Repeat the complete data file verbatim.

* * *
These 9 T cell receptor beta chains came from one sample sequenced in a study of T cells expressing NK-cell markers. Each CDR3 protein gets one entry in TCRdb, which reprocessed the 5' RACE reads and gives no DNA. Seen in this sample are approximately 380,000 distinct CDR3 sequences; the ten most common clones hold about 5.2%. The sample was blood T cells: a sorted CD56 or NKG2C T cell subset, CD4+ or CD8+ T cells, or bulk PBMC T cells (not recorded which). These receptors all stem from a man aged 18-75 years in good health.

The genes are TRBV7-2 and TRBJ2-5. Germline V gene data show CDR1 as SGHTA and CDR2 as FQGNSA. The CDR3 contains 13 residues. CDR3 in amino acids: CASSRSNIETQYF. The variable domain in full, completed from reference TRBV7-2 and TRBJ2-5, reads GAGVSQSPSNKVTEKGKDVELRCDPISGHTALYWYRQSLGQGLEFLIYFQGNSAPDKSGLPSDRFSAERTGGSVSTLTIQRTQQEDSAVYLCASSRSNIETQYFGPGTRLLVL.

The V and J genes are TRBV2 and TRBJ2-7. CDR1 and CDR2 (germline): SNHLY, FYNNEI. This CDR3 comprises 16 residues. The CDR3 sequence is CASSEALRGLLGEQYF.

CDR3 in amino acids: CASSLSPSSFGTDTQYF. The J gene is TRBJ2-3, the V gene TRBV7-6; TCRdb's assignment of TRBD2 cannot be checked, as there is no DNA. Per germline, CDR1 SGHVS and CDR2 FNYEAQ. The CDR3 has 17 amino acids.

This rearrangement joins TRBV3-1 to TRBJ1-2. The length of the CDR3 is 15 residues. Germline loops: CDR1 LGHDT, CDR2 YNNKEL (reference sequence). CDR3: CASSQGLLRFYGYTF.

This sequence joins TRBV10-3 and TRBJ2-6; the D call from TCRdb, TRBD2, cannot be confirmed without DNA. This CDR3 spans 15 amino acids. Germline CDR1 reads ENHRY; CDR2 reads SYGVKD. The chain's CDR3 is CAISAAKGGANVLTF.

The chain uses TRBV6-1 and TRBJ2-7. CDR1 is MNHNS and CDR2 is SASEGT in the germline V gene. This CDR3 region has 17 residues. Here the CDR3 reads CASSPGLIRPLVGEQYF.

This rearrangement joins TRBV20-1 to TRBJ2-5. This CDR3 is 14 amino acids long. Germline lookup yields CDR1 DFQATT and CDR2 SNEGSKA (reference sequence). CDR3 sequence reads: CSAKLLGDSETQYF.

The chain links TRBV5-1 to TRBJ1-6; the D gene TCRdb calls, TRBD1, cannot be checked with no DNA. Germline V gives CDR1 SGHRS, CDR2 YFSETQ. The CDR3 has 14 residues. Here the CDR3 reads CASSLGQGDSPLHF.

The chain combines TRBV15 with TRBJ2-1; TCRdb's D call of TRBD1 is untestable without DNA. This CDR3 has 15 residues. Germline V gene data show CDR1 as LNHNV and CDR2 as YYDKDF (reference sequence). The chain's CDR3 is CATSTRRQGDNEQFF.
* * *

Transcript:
These 9 T cell receptor beta chains came from one sample sequenced in a study of T cells expressing NK-cell markers. Each CDR3 protein gets one entry in TCRdb, which reprocessed the 5' RACE reads and gives no DNA. Seen in this sample are approximately 380,000 distinct CDR3 sequences; the ten most common clones hold about 5.2%. The sample was blood T cells: a sorted CD56 or NKG2C T cell subset, CD4+ or CD8+ T cells, or bulk PBMC T cells (not recorded which). These receptors all stem from a man aged 18-75 years in good health.

The genes are TRBV7-2 and TRBJ2-5. Germline V gene data show CDR1 as SGHTA and CDR2 as FQGNSA. The CDR3 contains 13 residues. CDR3 in amino acids: CASSRSNIETQYF. The variable domain in full, completed from reference TRBV7-2 and TRBJ2-5, reads GAGVSQSPSNKVTEKGKDVELRCDPISGHTALYWYRQSLGQGLEFLIYFQGNSAPDKSGLPSDRFSAERTGGSVSTLTIQRTQQEDSAVYLCASSRSNIETQYFGPGTRLLVL.

The V and J genes are TRBV2 and TRBJ2-7. CDR1 and CDR2 (germline): SNHLY, FYNNEI. This CDR3 comprises 16 residues. The CDR3 sequence is CASSEALRGLLGEQYF.

CDR3 in amino acids: CASSLSPSSFGTDTQYF. The J gene is TRBJ2-3, the V gene TRBV7-6; TCRdb's assignment of TRBD2 cannot be checked, as there is no DNA. Per germline, CDR1 SGHVS and CDR2 FNYEAQ. The CDR3 has 17 amino acids.

This rearrangement joins TRBV3-1 to TRBJ1-2. The length of the CDR3 is 15 residues. Germline loops: CDR1 LGHDT, CDR2 YNNKEL (reference sequence). CDR3: CASSQGLLRFYGYTF.

This sequence joins TRBV10-3 and TRBJ2-6; the D call from TCRdb, TRBD2, cannot be confirmed without DNA. This CDR3 spans 15 amino acids. Germline CDR1 reads ENHRY; CDR2 reads SYGVKD. The chain's CDR3 is CAISAAKGGANVLTF.

The chain uses TRBV6-1 and TRBJ2-7. CDR1 is MNHNS and CDR2 is SASEGT in the germline V gene. This CDR3 region has 17 residues. Here the CDR3 reads CASSPGLIRPLVGEQYF.

This rearrangement joins TRBV20-1 to TRBJ2-5. This CDR3 is 14 amino acids long. Germline lookup yields CDR1 DFQATT and CDR2 SNEGSKA (reference sequence). CDR3 sequence reads: CSAKLLGDSETQYF.

The chain links TRBV5-1 to TRBJ1-6; the D gene TCRdb calls, TRBD1, cannot be checked with no DNA. Germline V gives CDR1 SGHRS, CDR2 YFSETQ. The CDR3 has 14 residues. Here the CDR3 reads CASSLGQGDSPLHF.

The chain combines TRBV15 with TRBJ2-1; TCRdb's D call of TRBD1 is untestable without DNA. This CDR3 has 15 residues. Germline V gene data show CDR1 as LNHNV and CDR2 as YYDKDF (reference sequence). The chain's CDR3 is CATSTRRQGDNEQFF.